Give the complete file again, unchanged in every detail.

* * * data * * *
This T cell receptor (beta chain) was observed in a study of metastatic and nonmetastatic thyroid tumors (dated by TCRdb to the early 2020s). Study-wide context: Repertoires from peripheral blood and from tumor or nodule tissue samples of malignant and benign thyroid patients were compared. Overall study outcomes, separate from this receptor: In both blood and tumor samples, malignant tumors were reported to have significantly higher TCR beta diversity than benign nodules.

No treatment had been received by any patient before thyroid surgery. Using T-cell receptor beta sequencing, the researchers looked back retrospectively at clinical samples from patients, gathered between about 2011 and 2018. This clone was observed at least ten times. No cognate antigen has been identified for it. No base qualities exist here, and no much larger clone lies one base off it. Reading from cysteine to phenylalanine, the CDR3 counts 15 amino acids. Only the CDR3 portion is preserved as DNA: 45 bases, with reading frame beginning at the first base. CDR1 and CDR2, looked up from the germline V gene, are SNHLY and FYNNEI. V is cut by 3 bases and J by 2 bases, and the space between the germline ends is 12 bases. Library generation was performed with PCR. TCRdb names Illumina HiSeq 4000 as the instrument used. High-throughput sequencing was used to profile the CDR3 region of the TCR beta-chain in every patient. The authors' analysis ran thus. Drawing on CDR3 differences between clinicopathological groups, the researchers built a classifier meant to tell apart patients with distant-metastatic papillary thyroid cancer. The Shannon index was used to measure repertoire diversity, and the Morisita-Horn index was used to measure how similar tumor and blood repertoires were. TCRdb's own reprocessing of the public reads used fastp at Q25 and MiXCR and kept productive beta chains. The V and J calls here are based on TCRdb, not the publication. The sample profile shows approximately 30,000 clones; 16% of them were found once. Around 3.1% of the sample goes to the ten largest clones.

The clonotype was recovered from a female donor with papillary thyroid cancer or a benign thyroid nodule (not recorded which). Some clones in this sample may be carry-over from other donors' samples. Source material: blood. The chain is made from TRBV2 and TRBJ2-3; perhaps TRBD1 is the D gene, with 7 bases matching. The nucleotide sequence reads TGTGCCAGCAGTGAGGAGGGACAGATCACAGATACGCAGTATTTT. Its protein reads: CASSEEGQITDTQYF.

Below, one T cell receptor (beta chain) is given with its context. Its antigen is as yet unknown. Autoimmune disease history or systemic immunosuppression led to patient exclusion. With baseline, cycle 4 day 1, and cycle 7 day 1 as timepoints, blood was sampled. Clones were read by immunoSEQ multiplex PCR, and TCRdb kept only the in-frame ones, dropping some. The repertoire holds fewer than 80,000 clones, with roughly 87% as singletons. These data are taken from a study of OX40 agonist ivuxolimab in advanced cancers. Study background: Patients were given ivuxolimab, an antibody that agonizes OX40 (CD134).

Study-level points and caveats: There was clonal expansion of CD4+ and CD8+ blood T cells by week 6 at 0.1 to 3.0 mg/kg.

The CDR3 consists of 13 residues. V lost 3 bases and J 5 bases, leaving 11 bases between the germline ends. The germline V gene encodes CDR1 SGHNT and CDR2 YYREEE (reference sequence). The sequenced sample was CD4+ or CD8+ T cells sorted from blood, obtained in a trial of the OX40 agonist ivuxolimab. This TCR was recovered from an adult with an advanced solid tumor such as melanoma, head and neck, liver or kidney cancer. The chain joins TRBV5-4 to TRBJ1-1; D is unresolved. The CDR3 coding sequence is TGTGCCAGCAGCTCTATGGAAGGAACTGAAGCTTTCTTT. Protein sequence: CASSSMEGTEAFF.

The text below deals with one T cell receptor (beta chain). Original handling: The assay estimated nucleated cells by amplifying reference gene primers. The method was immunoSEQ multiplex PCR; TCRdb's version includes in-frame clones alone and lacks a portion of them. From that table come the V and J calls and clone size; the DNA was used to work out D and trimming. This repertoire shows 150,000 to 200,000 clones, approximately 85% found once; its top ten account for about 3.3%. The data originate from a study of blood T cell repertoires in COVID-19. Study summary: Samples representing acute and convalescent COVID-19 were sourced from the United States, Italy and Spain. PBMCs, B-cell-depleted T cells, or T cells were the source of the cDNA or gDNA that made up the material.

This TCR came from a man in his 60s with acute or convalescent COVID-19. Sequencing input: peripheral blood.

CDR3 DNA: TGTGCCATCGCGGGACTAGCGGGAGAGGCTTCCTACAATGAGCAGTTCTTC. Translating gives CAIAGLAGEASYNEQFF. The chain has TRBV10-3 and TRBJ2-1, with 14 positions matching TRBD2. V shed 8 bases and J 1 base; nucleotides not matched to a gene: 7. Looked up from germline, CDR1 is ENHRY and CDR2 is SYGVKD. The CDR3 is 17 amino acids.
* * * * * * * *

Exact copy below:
This T cell receptor (beta chain) was observed in a study of metastatic and nonmetastatic thyroid tumors (dated by TCRdb to the early 2020s). Study-wide context: Repertoires from peripheral blood and from tumor or nodule tissue samples of malignant and benign thyroid patients were compared. Overall study outcomes, separate from this receptor: In both blood and tumor samples, malignant tumors were reported to have significantly higher TCR beta diversity than benign nodules.

No treatment had been received by any patient before thyroid surgery. Using T-cell receptor beta sequencing, the researchers looked back retrospectively at clinical samples from patients, gathered between about 2011 and 2018. This clone was observed at least ten times. No cognate antigen has been identified for it. No base qualities exist here, and no much larger clone lies one base off it. Reading from cysteine to phenylalanine, the CDR3 counts 15 amino acids. Only the CDR3 portion is preserved as DNA: 45 bases, with reading frame beginning at the first base. CDR1 and CDR2, looked up from the germline V gene, are SNHLY and FYNNEI. V is cut by 3 bases and J by 2 bases, and the space between the germline ends is 12 bases. Library generation was performed with PCR. TCRdb names Illumina HiSeq 4000 as the instrument used. High-throughput sequencing was used to profile the CDR3 region of the TCR beta-chain in every patient. The authors' analysis ran thus. Drawing on CDR3 differences between clinicopathological groups, the researchers built a classifier meant to tell apart patients with distant-metastatic papillary thyroid cancer. The Shannon index was used to measure repertoire diversity, and the Morisita-Horn index was used to measure how similar tumor and blood repertoires were. TCRdb's own reprocessing of the public reads used fastp at Q25 and MiXCR and kept productive beta chains. The V and J calls here are based on TCRdb, not the publication. The sample profile shows approximately 30,000 clones; 16% of them were found once. Around 3.1% of the sample goes to the ten largest clones.

The clonotype was recovered from a female donor with papillary thyroid cancer or a benign thyroid nodule (not recorded which). Some clones in this sample may be carry-over from other donors' samples. Source material: blood. The chain is made from TRBV2 and TRBJ2-3; perhaps TRBD1 is the D gene, with 7 bases matching. The nucleotide sequence reads TGTGCCAGCAGTGAGGAGGGACAGATCACAGATACGCAGTATTTT. Its protein reads: CASSEEGQITDTQYF.

Below, one T cell receptor (beta chain) is given with its context. Its antigen is as yet unknown. Autoimmune disease history or systemic immunosuppression led to patient exclusion. With baseline, cycle 4 day 1, and cycle 7 day 1 as timepoints, blood was sampled. Clones were read by immunoSEQ multiplex PCR, and TCRdb kept only the in-frame ones, dropping some. The repertoire holds fewer than 80,000 clones, with roughly 87% as singletons. These data are taken from a study of OX40 agonist ivuxolimab in advanced cancers. Study background: Patients were given ivuxolimab, an antibody that agonizes OX40 (CD134).

Study-level points and caveats: There was clonal expansion of CD4+ and CD8+ blood T cells by week 6 at 0.1 to 3.0 mg/kg.

The CDR3 consists of 13 residues. V lost 3 bases and J 5 bases, leaving 11 bases between the germline ends. The germline V gene encodes CDR1 SGHNT and CDR2 YYREEE (reference sequence). The sequenced sample was CD4+ or CD8+ T cells sorted from blood, obtained in a trial of the OX40 agonist ivuxolimab. This TCR was recovered from an adult with an advanced solid tumor such as melanoma, head and neck, liver or kidney cancer. The chain joins TRBV5-4 to TRBJ1-1; D is unresolved. The CDR3 coding sequence is TGTGCCAGCAGCTCTATGGAAGGAACTGAAGCTTTCTTT. Protein sequence: CASSSMEGTEAFF.

The text below deals with one T cell receptor (beta chain). Original handling: The assay estimated nucleated cells by amplifying reference gene primers. The method was immunoSEQ multiplex PCR; TCRdb's version includes in-frame clones alone and lacks a portion of them. From that table come the V and J calls and clone size; the DNA was used to work out D and trimming. This repertoire shows 150,000 to 200,000 clones, approximately 85% found once; its top ten account for about 3.3%. The data originate from a study of blood T cell repertoires in COVID-19. Study summary: Samples representing acute and convalescent COVID-19 were sourced from the United States, Italy and Spain. PBMCs, B-cell-depleted T cells, or T cells were the source of the cDNA or gDNA that made up the material.

This TCR came from a man in his 60s with acute or convalescent COVID-19. Sequencing input: peripheral blood.

CDR3 DNA: TGTGCCATCGCGGGACTAGCGGGAGAGGCTTCCTACAATGAGCAGTTCTTC. Translating gives CAIAGLAGEASYNEQFF. The chain has TRBV10-3 and TRBJ2-1, with 14 positions matching TRBD2. V shed 8 bases and J 1 base; nucleotides not matched to a gene: 7. Looked up from germline, CDR1 is ENHRY and CDR2 is SYGVKD. The CDR3 is 17 amino acids.